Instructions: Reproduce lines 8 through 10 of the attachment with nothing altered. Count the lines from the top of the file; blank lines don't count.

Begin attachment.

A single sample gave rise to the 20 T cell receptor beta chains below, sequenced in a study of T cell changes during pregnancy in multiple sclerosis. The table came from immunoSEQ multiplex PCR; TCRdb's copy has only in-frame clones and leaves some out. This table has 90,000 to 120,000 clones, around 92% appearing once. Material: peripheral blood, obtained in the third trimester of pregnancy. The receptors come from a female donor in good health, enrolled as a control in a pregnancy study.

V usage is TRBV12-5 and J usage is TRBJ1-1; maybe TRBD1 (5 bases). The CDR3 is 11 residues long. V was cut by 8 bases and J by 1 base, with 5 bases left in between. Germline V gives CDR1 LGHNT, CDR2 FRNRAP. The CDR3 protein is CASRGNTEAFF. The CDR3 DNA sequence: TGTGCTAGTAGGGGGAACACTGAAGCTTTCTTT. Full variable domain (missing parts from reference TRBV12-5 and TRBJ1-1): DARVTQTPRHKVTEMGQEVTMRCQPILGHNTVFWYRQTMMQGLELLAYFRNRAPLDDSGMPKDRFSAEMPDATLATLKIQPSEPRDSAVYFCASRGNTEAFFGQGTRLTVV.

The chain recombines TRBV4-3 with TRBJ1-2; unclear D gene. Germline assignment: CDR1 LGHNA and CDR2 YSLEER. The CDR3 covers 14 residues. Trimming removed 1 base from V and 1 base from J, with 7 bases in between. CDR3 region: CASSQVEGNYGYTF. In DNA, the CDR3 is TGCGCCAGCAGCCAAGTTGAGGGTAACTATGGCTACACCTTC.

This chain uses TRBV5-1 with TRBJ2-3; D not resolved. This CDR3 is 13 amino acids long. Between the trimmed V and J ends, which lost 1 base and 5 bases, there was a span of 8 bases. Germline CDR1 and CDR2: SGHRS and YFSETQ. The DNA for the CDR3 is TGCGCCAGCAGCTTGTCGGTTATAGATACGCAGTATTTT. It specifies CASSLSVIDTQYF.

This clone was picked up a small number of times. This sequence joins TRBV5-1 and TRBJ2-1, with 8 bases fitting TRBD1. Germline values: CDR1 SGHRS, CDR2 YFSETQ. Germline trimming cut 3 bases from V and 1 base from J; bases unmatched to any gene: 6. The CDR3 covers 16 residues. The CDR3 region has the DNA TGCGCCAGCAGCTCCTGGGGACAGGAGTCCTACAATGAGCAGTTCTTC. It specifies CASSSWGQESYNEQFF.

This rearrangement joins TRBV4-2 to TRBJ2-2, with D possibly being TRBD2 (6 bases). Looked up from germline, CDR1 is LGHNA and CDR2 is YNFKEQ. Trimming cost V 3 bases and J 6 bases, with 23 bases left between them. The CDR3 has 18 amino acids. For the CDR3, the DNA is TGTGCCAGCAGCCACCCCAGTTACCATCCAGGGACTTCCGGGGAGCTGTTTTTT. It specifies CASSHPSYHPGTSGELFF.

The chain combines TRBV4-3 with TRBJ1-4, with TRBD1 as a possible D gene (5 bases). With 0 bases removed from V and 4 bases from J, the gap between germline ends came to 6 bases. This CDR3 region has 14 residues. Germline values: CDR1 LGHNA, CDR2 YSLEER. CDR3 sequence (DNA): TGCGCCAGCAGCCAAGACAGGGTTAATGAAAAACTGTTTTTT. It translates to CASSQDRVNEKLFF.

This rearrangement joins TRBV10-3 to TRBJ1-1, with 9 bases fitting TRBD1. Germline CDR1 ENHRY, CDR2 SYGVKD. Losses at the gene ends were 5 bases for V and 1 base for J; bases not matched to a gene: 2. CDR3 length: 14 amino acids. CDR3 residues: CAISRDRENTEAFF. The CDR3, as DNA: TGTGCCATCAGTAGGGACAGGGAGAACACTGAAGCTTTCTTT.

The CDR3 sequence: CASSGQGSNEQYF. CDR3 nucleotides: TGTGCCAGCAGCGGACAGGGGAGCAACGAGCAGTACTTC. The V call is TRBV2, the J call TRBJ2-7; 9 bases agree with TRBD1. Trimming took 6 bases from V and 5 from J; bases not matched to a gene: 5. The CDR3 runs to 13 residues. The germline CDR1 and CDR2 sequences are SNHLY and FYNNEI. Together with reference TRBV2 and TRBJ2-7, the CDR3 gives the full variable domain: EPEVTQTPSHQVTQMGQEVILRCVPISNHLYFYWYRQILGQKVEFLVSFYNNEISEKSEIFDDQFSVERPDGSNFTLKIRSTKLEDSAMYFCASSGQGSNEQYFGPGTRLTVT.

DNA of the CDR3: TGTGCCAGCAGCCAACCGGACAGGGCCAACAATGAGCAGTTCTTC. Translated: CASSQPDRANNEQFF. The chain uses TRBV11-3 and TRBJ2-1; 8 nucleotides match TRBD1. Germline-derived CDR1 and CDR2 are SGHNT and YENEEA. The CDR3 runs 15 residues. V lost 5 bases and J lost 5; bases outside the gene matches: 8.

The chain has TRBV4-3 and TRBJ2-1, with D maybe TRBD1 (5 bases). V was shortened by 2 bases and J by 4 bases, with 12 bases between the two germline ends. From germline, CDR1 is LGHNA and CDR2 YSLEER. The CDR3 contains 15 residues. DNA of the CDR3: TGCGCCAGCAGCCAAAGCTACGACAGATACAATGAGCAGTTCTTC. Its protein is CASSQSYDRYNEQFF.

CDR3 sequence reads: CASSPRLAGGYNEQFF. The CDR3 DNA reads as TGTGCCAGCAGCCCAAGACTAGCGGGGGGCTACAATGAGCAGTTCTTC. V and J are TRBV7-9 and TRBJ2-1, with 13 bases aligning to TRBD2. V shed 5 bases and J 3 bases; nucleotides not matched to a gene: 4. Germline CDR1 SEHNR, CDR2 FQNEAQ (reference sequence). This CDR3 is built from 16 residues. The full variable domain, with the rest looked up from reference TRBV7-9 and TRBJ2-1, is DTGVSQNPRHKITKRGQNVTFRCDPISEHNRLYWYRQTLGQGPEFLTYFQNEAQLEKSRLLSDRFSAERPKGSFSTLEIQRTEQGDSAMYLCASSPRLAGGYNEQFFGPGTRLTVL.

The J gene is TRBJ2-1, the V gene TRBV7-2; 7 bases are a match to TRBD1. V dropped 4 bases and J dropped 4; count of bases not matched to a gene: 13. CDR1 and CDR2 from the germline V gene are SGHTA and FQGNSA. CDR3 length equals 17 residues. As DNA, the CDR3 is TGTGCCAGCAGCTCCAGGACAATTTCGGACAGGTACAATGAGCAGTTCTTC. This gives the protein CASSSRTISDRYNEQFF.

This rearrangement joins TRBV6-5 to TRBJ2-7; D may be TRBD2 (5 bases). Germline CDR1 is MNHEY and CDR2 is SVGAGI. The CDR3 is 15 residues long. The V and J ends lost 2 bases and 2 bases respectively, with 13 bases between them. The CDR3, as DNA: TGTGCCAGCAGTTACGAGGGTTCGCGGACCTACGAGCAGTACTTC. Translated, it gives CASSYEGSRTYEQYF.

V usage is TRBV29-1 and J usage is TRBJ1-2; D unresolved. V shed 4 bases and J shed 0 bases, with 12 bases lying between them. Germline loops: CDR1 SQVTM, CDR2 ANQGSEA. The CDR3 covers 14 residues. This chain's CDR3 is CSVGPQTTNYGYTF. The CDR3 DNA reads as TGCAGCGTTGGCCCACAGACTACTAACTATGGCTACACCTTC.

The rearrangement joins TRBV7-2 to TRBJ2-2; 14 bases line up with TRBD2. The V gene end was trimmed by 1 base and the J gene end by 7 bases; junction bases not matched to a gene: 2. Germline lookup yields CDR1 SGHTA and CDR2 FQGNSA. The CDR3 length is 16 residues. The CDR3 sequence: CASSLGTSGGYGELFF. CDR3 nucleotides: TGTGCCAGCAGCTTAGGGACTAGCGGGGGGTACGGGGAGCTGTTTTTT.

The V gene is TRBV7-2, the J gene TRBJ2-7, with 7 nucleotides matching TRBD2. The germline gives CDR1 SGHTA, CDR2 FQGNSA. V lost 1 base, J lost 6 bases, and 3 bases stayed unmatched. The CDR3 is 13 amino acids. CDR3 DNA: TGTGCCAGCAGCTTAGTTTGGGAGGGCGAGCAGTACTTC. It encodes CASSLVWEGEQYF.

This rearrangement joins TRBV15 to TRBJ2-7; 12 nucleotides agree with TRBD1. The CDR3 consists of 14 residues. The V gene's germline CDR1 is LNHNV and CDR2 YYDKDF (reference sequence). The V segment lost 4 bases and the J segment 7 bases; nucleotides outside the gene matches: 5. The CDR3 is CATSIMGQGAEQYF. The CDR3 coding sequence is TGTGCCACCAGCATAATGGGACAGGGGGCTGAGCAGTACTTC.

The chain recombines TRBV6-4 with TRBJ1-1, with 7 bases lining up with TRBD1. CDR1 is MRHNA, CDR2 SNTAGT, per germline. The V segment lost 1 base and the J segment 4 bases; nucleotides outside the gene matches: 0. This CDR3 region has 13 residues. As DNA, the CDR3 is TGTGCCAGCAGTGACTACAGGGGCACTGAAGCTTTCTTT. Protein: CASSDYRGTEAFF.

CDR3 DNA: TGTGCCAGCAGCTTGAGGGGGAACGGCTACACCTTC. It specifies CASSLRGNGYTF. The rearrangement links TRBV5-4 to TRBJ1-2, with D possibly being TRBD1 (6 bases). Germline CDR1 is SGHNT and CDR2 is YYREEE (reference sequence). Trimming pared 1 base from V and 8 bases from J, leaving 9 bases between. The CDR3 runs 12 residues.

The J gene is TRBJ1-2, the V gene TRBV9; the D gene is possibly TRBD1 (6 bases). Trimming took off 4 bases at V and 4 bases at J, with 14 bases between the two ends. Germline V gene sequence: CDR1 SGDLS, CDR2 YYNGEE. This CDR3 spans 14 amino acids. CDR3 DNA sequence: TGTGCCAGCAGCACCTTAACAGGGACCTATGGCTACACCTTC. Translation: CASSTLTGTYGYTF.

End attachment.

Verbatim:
This rearrangement joins TRBV10-3 to TRBJ1-1, with 9 bases fitting TRBD1. Germline CDR1 ENHRY, CDR2 SYGVKD. Losses at the gene ends were 5 bases for V and 1 base for J; bases not matched to a gene: 2. CDR3 length: 14 amino acids. CDR3 residues: CAISRDRENTEAFF. The CDR3, as DNA: TGTGCCATCAGTAGGGACAGGGAGAACACTGAAGCTTTCTTT.

The CDR3 sequence: CASSGQGSNEQYF. CDR3 nucleotides: TGTGCCAGCAGCGGACAGGGGAGCAACGAGCAGTACTTC. The V call is TRBV2, the J call TRBJ2-7; 9 bases agree with TRBD1. Trimming took 6 bases from V and 5 from J; bases not matched to a gene: 5. The CDR3 runs to 13 residues. The germline CDR1 and CDR2 sequences are SNHLY and FYNNEI. Together with reference TRBV2 and TRBJ2-7, the CDR3 gives the full variable domain: EPEVTQTPSHQVTQMGQEVILRCVPISNHLYFYWYRQILGQKVEFLVSFYNNEISEKSEIFDDQFSVERPDGSNFTLKIRSTKLEDSAMYFCASSGQGSNEQYFGPGTRLTVT.

DNA of the CDR3: TGTGCCAGCAGCCAACCGGACAGGGCCAACAATGAGCAGTTCTTC. Translated: CASSQPDRANNEQFF. The chain uses TRBV11-3 and TRBJ2-1; 8 nucleotides match TRBD1. Germline-derived CDR1 and CDR2 are SGHNT and YENEEA. The CDR3 runs 15 residues. V lost 5 bases and J lost 5; bases outside the gene matches: 8.